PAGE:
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Depression in Long-Term Care


  • Lee Hyer

    Corresponding author
    1. University of Medicine and Dentistry of New Jersey Brian Carpenter, Washington University in St. Louis Dori Bishmann, Private Practice, Madison, WI Ho-Shyuan Wu, UMDNJ
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Address correspondence to Lee Hyer, Professor of Psychiatry, UMDNJ, 671 Old Hoes Ln., Piscataway, NJ 08854. E-mail:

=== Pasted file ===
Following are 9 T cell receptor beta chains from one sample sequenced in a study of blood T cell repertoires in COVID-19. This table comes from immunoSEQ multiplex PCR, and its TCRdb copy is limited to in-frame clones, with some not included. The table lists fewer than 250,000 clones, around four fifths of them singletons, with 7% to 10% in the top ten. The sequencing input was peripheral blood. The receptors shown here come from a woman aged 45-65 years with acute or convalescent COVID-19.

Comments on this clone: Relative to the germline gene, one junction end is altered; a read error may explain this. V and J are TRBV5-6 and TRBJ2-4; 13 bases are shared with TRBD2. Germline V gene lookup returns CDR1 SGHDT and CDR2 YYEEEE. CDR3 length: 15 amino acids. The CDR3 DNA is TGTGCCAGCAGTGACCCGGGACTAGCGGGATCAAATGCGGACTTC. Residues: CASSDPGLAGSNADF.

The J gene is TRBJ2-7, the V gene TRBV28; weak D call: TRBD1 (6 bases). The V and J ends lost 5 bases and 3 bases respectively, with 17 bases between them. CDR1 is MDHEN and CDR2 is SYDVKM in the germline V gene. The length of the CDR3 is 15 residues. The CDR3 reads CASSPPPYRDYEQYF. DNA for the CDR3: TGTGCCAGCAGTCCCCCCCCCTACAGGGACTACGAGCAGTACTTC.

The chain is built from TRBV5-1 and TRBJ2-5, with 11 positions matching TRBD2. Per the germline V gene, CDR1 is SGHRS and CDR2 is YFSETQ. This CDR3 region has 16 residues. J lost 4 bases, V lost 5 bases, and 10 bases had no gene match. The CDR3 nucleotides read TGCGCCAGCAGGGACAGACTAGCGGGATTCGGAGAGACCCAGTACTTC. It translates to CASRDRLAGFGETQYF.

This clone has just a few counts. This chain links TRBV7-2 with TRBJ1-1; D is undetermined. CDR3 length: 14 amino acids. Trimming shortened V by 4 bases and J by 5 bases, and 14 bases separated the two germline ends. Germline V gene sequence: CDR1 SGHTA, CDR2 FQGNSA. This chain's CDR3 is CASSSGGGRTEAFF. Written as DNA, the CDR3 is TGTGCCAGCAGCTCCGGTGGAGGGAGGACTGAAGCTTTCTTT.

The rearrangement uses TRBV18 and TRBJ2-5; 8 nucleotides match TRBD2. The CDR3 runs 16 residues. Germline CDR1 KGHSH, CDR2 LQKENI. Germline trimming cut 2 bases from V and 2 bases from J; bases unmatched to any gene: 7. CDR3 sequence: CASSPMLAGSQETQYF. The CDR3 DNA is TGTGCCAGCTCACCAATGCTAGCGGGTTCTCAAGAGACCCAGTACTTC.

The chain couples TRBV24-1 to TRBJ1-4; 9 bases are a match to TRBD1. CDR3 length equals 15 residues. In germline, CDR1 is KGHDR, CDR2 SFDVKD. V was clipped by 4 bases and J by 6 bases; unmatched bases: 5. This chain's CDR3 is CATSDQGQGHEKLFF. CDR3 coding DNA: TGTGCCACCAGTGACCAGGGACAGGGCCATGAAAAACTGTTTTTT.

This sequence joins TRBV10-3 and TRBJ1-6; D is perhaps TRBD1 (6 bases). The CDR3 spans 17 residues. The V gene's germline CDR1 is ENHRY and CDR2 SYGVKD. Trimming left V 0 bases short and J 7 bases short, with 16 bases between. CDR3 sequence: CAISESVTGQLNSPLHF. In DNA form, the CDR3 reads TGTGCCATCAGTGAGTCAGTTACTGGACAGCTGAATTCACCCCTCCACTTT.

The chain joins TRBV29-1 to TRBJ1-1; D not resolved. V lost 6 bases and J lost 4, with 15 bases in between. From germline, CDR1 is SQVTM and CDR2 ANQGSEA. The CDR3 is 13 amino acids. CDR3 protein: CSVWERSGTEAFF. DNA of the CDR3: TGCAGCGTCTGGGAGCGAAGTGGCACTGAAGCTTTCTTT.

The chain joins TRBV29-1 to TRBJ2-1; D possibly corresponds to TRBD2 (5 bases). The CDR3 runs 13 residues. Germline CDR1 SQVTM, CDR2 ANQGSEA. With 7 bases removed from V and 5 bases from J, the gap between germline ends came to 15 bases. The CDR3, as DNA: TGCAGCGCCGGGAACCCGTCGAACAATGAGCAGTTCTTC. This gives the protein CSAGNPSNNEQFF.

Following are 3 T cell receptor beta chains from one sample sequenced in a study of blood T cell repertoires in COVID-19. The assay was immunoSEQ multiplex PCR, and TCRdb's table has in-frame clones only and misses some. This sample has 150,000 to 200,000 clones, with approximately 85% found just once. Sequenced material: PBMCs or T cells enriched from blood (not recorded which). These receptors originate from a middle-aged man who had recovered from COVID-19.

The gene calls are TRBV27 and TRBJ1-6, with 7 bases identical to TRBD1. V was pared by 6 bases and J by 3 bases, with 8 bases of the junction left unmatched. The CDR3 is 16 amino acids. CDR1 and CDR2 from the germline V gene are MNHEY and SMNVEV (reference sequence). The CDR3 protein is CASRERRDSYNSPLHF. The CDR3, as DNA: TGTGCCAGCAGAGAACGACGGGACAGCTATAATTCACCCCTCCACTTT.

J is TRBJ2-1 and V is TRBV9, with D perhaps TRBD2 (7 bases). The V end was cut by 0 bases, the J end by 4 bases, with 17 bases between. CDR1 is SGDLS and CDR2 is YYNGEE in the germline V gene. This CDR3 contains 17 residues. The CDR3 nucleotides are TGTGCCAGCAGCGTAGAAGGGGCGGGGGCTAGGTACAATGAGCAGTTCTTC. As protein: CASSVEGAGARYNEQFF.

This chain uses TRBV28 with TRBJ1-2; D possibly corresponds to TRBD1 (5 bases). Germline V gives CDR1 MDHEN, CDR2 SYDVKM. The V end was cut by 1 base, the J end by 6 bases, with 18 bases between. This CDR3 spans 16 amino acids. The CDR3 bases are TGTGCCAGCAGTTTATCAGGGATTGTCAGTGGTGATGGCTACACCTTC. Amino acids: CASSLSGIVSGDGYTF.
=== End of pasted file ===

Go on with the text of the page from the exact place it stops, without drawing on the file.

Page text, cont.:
The assessment and treatment of depression in long-term care (LTC) settings poses unique challenges to both clinicians and researchers. In this review we discuss the variety of forms depression can take among LTC residents and the influence the LTC environment can play on the development and maintenance of depression. We describe instruments that can be used to assess depressive symptoms, along with their strengths and liabilities. Additionally, we summarize treatment approaches, with an emphasis on the relatively limited number of empirically informed interventions. Throughout, we describe modifications that may improve the accuracy of assessment and the effectiveness of psychological treatments. Depression, while common among LTC residents, appears amenable to psychological intervention, although the field is far from identifying empirically supported treatments in the LTC setting.